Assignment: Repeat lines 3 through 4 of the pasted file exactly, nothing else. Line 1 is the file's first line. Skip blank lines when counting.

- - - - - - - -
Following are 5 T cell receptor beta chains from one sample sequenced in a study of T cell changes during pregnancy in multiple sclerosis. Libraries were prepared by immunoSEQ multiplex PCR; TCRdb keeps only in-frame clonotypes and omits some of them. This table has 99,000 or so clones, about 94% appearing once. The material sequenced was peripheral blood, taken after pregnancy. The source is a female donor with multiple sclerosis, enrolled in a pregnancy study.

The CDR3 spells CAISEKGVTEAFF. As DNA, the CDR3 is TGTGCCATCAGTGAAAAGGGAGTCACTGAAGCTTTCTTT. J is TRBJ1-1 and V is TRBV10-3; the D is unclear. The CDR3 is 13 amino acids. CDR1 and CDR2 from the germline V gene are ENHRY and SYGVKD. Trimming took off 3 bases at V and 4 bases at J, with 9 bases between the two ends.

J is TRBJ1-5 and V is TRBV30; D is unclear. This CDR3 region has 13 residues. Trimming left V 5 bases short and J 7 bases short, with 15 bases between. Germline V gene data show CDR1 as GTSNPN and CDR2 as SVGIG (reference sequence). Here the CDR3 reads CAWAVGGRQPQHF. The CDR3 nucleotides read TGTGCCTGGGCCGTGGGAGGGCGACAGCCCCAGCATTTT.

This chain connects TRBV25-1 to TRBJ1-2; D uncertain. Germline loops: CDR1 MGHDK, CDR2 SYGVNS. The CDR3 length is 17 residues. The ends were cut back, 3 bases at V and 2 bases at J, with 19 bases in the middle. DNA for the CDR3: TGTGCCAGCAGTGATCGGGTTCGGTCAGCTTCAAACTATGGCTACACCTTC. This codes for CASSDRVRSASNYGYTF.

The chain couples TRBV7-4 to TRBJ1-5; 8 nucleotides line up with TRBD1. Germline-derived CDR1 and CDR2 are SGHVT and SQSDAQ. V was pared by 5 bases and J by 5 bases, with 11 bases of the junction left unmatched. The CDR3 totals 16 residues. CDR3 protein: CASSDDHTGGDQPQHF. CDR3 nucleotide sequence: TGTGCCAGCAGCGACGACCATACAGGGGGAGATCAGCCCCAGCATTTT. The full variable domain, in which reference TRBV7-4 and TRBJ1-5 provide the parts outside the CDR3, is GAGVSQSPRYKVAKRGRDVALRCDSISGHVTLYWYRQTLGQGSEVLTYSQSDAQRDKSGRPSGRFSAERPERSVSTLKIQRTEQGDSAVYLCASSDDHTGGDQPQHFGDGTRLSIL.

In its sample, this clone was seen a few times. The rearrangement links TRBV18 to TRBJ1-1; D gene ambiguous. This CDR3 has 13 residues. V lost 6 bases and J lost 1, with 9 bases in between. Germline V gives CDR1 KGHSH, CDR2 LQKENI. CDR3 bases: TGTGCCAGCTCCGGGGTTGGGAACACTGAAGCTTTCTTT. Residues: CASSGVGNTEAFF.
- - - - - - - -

J is TRBJ1-5 and V is TRBV30; D is unclear. This CDR3 region has 13 residues. Trimming left V 5 bases short and J 7 bases short, with 15 bases between. Germline V gene data show CDR1 as GTSNPN and CDR2 as SVGIG (reference sequence). Here the CDR3 reads CAWAVGGRQPQHF. The CDR3 nucleotides read TGTGCCTGGGCCGTGGGAGGGCGACAGCCCCAGCATTTT.

This chain connects TRBV25-1 to TRBJ1-2; D uncertain. Germline loops: CDR1 MGHDK, CDR2 SYGVNS. The CDR3 length is 17 residues. The ends were cut back, 3 bases at V and 2 bases at J, with 19 bases in the middle. DNA for the CDR3: TGTGCCAGCAGTGATCGGGTTCGGTCAGCTTCAAACTATGGCTACACCTTC. This codes for CASSDRVRSASNYGYTF.